A hangover cure, fuel for hard labour, and an indulgence on the weekend – the full English breakfast is so ingrained in British culture it’s hard to imagine life without it.
But there was, of course, a time before it was the nation’s go-to comfort food.
A plate piled with sausage, egg, bacon, beans, black pudding, hash browns, fried tomatoes and mushrooms is associated with builders in greasy spoon cafes and up-market brunch spots. However, that image is only a very recent one, food historian Professor Rebecca Earle of Warwick University told The Independent.
In the 17th century, the items which make up the traditional fry-up were only eaten by the upper and upper-middle classes, such as bankers. In wealthy Victorian houses, enormous buffet-style breakfasts would also include kedgeree, pork or lamb chops, friend mushrooms, and bread.
As meat was expensive, the rest of the population would eat bread and butter for breakfast, with cheap jam containing little fruit.
“Working men could not afford to eat in a restaurant in general in the Victorian era, and in the early 20th century bacon and eggs might be eaten as a special weekend dish, and even then not necessarily by everyone in the family," said Professor Earle.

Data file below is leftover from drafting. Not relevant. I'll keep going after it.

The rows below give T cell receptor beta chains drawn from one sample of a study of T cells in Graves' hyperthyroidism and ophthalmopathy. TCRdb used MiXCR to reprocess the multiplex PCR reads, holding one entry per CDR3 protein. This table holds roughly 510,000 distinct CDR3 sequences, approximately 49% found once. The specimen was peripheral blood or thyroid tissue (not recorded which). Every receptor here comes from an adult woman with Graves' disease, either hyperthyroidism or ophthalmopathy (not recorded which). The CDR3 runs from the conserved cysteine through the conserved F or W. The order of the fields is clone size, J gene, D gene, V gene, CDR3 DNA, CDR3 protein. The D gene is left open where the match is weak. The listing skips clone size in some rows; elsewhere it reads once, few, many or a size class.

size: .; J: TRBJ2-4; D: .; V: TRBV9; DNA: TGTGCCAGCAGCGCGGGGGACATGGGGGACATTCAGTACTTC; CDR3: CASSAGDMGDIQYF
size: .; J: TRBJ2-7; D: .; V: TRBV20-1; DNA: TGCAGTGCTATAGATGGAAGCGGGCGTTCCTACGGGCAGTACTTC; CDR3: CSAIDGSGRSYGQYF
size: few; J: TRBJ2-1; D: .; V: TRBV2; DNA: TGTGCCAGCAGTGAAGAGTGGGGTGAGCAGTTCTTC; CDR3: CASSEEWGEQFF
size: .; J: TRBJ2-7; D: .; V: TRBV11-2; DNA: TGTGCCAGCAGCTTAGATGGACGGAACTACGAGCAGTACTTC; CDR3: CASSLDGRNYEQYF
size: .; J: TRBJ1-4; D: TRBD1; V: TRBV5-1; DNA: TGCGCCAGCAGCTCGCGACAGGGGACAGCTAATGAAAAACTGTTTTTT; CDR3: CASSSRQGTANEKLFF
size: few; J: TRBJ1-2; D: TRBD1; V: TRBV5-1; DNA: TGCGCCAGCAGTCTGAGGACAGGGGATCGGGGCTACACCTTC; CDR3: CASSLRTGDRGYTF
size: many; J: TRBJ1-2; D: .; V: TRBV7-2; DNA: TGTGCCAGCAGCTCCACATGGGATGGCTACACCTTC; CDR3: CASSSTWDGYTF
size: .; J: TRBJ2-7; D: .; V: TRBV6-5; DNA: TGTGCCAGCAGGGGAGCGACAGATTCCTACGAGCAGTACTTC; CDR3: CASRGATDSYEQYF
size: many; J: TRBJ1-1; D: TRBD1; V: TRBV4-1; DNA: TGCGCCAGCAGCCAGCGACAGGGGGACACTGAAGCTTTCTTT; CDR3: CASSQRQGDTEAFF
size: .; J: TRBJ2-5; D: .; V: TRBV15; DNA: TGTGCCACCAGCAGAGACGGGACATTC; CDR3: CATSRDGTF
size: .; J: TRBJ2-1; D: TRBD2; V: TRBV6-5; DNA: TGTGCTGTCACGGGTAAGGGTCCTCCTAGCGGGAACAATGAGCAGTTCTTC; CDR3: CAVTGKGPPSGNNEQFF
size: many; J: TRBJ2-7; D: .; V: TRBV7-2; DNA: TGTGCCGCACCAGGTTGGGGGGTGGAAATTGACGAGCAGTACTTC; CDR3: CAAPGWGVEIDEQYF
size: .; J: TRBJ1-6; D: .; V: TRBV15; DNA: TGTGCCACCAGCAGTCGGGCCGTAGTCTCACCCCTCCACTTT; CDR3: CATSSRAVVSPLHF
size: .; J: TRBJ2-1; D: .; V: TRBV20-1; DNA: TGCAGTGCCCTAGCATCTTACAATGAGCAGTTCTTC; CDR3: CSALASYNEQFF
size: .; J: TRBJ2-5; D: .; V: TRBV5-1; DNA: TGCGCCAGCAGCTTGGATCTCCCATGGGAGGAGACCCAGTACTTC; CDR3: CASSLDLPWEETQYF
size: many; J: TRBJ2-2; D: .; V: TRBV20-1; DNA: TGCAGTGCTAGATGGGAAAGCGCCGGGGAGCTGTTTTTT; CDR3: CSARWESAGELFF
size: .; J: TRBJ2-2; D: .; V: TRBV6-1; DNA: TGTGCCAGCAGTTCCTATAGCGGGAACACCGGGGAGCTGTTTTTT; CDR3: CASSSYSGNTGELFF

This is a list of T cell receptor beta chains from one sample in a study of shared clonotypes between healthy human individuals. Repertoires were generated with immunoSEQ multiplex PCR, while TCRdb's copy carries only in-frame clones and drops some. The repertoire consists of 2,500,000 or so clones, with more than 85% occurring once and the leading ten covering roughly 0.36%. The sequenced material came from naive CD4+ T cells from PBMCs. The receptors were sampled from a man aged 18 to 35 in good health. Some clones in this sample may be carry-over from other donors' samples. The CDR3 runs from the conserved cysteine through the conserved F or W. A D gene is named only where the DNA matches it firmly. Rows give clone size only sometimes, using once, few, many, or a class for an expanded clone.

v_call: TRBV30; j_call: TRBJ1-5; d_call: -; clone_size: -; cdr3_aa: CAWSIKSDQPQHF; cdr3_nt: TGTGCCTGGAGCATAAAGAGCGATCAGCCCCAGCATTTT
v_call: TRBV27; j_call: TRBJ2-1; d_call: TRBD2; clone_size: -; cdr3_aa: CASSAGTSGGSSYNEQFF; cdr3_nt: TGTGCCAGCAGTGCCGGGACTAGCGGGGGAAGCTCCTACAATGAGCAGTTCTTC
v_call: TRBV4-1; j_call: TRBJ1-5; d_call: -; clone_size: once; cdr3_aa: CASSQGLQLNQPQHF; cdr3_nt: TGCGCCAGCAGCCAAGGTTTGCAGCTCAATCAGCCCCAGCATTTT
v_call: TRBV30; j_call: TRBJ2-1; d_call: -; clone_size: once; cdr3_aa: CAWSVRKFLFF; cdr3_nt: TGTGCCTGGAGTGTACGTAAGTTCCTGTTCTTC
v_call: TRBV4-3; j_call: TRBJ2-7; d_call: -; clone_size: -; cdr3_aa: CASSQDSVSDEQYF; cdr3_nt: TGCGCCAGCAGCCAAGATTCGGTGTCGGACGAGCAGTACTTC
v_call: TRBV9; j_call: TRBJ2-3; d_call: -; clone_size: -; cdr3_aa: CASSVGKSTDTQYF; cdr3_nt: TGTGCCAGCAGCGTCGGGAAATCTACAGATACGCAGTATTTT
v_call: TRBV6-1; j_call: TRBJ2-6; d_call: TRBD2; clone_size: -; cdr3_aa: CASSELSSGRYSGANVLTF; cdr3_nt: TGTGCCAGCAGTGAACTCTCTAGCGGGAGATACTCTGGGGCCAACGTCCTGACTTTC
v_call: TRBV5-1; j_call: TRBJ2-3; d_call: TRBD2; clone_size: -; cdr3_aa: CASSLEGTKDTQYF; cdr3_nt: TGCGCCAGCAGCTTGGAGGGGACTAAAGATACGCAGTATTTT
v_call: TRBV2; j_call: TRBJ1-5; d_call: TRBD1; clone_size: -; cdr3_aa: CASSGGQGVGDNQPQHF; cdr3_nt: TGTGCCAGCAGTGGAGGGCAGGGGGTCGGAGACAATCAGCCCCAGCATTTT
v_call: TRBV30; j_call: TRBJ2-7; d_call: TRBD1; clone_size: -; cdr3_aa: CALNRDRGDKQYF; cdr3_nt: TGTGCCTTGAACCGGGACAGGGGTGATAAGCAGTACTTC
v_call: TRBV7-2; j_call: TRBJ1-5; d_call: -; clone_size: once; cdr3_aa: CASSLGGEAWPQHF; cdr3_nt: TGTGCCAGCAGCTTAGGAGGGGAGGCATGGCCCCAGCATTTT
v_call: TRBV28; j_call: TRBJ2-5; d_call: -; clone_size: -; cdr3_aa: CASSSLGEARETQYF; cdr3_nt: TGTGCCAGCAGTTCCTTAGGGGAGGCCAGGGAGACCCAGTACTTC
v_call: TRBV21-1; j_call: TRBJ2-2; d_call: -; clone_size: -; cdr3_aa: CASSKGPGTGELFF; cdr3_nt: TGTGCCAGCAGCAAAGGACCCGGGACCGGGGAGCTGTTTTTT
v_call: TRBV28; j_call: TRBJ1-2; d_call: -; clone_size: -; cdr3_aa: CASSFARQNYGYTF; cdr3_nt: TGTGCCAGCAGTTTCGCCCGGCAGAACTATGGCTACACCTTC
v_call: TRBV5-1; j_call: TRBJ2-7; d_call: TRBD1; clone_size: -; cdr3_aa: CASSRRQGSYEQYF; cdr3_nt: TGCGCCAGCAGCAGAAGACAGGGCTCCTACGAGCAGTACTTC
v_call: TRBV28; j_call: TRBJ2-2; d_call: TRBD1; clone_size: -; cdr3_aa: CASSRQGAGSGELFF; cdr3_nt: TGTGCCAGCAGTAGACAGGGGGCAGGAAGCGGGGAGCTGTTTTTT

The dish appeared in Isabella Beeton's Book of Household Management in 1861, but it was not until around 100 years later that the ingredients were cheap enough to make the meal available to the masses.
“The greasy spoon is itself a post-war development. A fry-up requires cheap food, which arrived in the 1950s. Tinned beans, for instance, were a costly import before WWII.”
But nowadays, Professor Earle argues, tourists are more likely to eat the full English than Brits, as research shows only 5 per cent of the population eats a fry up for breakfast.
In the future, Professor Earle predicts a far healthier trend: “Because of our current fascination with porridge perhaps we will renew our appreciation for the filling, sustainable and tasty grain puddings and pottages that have fuelled working people all over the world for millennia."
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